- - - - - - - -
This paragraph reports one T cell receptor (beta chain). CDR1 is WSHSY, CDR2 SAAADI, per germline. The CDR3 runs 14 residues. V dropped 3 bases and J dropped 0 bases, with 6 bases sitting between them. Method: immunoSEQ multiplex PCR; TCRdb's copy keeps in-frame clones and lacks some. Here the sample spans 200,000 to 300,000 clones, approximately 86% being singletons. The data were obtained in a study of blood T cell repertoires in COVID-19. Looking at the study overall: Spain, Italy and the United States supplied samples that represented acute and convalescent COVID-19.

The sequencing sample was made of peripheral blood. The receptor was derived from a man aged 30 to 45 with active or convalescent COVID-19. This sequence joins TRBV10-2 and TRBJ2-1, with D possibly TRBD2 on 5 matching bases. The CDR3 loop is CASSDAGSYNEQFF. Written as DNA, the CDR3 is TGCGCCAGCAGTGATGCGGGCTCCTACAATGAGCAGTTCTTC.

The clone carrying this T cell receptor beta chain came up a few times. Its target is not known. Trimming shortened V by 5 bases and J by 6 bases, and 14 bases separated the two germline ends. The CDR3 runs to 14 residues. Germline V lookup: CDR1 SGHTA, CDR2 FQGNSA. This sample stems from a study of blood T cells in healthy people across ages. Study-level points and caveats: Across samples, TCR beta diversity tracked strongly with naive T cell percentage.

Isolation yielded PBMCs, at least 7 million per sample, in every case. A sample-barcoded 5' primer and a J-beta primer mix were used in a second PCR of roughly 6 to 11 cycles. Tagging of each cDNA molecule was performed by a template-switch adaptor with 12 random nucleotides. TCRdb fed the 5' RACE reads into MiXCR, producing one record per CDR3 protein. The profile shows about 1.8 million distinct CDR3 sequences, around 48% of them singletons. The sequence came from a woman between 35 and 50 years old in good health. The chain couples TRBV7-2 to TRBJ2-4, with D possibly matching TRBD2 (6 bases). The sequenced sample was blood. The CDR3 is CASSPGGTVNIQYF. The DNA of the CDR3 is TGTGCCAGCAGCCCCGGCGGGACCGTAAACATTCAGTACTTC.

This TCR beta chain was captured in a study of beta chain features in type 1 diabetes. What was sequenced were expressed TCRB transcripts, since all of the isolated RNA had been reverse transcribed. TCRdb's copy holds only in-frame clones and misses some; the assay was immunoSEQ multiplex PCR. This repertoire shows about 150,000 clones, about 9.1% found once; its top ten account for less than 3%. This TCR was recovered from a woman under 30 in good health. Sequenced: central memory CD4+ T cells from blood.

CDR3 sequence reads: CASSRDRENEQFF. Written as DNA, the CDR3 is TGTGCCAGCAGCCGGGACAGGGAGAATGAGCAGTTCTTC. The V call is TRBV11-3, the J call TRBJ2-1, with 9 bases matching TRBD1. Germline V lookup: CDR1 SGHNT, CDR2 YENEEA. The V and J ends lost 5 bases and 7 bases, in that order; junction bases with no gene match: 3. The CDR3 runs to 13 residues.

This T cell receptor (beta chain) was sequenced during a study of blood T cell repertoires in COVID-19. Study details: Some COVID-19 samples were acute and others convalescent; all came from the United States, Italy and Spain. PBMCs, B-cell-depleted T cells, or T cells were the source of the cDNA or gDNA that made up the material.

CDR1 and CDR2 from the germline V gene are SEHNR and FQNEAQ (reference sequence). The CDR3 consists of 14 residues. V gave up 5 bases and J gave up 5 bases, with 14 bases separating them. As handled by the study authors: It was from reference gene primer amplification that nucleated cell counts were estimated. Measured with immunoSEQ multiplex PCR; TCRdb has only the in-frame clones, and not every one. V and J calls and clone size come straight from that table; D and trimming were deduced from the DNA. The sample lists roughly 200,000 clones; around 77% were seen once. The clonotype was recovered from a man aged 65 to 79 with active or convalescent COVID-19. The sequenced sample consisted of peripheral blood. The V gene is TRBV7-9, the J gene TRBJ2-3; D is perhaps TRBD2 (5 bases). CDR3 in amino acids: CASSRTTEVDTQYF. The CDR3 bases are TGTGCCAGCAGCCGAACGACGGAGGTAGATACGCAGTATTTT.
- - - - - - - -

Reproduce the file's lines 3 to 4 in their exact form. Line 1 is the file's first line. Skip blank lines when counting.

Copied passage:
The clone carrying this T cell receptor beta chain came up a few times. Its target is not known. Trimming shortened V by 5 bases and J by 6 bases, and 14 bases separated the two germline ends. The CDR3 runs to 14 residues. Germline V lookup: CDR1 SGHTA, CDR2 FQGNSA. This sample stems from a study of blood T cells in healthy people across ages. Study-level points and caveats: Across samples, TCR beta diversity tracked strongly with naive T cell percentage.

Isolation yielded PBMCs, at least 7 million per sample, in every case. A sample-barcoded 5' primer and a J-beta primer mix were used in a second PCR of roughly 6 to 11 cycles. Tagging of each cDNA molecule was performed by a template-switch adaptor with 12 random nucleotides. TCRdb fed the 5' RACE reads into MiXCR, producing one record per CDR3 protein. The profile shows about 1.8 million distinct CDR3 sequences, around 48% of them singletons. The sequence came from a woman between 35 and 50 years old in good health. The chain couples TRBV7-2 to TRBJ2-4, with D possibly matching TRBD2 (6 bases). The sequenced sample was blood. The CDR3 is CASSPGGTVNIQYF. The DNA of the CDR3 is TGTGCCAGCAGCCCCGGCGGGACCGTAAACATTCAGTACTTC.